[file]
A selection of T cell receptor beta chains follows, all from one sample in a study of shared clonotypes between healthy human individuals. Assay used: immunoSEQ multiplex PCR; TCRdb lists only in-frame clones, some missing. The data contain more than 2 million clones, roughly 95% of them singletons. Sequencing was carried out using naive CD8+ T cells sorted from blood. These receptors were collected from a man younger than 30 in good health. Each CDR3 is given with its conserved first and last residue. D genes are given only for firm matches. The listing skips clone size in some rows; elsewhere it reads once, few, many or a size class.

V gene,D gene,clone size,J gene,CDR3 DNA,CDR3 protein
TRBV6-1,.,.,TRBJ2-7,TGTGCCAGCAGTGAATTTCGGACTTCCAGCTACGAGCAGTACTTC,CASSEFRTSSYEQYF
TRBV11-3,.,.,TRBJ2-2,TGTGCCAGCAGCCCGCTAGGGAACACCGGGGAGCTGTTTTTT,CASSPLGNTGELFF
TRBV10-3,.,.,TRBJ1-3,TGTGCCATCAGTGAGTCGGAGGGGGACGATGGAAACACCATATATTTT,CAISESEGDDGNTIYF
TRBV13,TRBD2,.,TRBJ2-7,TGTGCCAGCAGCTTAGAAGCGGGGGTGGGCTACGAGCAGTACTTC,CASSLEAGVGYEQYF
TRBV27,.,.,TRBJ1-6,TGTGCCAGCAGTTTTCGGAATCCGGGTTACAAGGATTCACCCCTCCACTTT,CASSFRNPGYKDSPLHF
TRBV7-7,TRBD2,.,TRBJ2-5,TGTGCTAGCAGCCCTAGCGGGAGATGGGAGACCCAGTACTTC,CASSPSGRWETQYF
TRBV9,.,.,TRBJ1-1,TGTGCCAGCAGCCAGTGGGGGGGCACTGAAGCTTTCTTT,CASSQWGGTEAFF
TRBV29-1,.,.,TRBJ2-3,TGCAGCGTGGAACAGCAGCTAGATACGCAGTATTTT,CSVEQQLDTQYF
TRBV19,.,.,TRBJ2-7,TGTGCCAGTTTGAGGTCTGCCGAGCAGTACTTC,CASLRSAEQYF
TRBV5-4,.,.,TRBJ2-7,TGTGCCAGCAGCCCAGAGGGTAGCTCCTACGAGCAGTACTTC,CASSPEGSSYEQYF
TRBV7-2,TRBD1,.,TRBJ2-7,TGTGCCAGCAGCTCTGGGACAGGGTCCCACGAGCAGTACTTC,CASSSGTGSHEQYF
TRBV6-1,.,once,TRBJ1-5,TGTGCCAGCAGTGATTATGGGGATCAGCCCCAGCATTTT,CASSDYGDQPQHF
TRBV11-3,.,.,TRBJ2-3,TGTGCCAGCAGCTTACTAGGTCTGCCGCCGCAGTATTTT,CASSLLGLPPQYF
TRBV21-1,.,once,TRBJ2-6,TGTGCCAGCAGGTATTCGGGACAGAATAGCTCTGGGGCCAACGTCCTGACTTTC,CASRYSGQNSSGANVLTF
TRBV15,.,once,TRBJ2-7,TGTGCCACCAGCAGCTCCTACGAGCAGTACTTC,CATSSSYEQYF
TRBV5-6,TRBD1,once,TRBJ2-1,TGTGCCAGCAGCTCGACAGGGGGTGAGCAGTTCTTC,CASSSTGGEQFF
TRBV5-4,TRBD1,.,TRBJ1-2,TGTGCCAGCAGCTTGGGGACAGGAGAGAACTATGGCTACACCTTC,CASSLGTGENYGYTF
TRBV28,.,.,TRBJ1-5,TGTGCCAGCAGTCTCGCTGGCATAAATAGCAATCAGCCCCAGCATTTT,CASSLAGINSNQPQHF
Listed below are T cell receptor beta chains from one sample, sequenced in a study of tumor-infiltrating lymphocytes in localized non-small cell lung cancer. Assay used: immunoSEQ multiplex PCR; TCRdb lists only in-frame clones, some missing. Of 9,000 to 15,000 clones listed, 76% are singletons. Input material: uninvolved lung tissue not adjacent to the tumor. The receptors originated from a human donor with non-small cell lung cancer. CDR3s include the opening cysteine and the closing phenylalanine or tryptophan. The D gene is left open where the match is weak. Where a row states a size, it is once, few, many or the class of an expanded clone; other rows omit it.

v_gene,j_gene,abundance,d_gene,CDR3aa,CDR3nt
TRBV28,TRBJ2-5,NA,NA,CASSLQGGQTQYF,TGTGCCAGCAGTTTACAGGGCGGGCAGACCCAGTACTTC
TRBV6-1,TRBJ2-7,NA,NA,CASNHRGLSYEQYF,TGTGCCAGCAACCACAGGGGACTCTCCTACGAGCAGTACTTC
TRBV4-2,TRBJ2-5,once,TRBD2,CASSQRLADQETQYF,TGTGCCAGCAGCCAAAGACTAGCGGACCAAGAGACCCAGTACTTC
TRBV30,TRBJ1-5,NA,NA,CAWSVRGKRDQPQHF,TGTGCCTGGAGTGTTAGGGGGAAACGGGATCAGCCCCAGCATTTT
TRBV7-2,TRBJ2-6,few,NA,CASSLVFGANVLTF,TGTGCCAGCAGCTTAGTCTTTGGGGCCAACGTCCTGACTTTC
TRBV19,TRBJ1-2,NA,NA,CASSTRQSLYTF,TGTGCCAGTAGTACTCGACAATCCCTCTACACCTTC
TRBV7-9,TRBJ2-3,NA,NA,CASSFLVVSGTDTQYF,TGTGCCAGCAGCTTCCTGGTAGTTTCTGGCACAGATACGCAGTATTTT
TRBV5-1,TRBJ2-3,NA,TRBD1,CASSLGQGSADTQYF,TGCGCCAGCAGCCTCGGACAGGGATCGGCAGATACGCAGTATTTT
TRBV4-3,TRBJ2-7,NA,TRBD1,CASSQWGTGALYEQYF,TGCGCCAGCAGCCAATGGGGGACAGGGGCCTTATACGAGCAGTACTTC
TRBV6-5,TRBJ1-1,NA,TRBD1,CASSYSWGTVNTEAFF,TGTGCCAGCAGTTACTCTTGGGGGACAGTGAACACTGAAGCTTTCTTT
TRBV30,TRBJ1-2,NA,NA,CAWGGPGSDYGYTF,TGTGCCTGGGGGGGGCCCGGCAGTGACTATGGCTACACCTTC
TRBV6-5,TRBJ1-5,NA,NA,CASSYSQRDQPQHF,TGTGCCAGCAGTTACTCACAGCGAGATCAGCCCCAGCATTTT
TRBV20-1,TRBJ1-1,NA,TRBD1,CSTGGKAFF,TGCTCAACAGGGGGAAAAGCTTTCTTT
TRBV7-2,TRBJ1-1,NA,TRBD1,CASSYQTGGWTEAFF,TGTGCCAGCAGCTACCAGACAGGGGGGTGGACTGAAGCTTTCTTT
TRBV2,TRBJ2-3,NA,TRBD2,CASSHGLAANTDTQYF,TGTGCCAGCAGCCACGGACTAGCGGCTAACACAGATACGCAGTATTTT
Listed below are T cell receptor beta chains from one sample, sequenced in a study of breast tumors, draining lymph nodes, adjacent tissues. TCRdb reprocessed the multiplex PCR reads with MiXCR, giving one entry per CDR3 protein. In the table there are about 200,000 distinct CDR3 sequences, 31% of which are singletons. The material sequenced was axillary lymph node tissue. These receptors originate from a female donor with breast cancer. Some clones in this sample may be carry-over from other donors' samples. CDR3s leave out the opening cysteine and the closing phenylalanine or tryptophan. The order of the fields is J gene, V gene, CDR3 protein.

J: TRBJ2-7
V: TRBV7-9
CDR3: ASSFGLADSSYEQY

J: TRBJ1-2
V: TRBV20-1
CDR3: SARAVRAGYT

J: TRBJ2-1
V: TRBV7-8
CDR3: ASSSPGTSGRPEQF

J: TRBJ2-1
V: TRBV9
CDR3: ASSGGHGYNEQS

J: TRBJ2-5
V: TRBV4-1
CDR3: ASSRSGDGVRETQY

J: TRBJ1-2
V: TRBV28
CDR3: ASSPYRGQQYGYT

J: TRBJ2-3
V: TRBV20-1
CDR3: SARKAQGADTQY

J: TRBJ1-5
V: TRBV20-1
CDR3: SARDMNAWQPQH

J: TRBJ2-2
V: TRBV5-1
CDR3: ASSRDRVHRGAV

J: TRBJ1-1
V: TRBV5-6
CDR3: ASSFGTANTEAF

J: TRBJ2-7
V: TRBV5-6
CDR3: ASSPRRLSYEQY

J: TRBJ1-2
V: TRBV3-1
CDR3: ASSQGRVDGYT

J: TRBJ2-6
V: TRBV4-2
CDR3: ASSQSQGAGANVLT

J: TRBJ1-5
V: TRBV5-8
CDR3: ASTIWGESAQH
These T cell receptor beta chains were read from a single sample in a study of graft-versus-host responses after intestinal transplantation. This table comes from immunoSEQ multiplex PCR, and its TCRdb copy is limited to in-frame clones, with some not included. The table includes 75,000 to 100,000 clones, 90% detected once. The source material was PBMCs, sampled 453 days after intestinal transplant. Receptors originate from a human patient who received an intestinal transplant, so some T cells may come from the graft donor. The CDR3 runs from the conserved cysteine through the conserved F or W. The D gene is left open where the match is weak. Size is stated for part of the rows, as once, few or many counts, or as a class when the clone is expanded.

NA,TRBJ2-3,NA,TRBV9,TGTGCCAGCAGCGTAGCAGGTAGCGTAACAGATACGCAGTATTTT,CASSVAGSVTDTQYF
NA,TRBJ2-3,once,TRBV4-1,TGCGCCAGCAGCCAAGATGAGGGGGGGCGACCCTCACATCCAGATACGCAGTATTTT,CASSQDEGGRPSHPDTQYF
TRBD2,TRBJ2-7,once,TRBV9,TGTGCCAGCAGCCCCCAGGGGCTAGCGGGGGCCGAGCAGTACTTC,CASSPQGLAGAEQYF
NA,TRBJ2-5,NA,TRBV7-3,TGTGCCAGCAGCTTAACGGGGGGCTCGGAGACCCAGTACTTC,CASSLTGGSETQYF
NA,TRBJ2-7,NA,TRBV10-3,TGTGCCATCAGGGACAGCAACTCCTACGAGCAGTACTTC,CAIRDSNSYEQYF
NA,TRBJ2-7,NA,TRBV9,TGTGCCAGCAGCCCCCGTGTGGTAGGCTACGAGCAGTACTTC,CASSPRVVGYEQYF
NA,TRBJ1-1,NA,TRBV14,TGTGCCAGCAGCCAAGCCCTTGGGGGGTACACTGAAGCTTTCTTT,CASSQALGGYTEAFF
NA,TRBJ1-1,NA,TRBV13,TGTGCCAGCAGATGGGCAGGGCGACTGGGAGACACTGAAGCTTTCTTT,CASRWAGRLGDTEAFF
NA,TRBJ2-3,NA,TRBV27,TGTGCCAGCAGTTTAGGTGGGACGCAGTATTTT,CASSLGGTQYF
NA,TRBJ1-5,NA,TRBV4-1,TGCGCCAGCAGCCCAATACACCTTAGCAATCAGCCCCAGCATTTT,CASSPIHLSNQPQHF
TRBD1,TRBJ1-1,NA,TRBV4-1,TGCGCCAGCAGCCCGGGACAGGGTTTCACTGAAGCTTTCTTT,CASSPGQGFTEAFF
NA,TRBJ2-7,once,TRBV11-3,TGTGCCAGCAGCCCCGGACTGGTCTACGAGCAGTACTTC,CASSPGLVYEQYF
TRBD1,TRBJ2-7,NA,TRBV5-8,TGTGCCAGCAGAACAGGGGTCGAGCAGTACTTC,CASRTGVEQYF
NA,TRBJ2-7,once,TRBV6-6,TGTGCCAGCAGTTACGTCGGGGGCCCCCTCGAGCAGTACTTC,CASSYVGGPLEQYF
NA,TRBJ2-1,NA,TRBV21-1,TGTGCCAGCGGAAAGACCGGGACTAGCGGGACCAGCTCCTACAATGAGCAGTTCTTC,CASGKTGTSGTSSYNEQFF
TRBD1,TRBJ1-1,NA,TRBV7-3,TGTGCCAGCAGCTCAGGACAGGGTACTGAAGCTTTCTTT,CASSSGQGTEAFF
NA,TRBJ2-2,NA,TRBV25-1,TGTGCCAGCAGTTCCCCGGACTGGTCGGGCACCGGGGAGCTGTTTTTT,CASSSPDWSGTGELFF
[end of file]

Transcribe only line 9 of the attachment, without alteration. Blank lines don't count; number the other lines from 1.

TRBV9,.,.,TRBJ1-1,TGTGCCAGCAGCCAGTGGGGGGGCACTGAAGCTTTCTTT,CASSQWGGTEAFF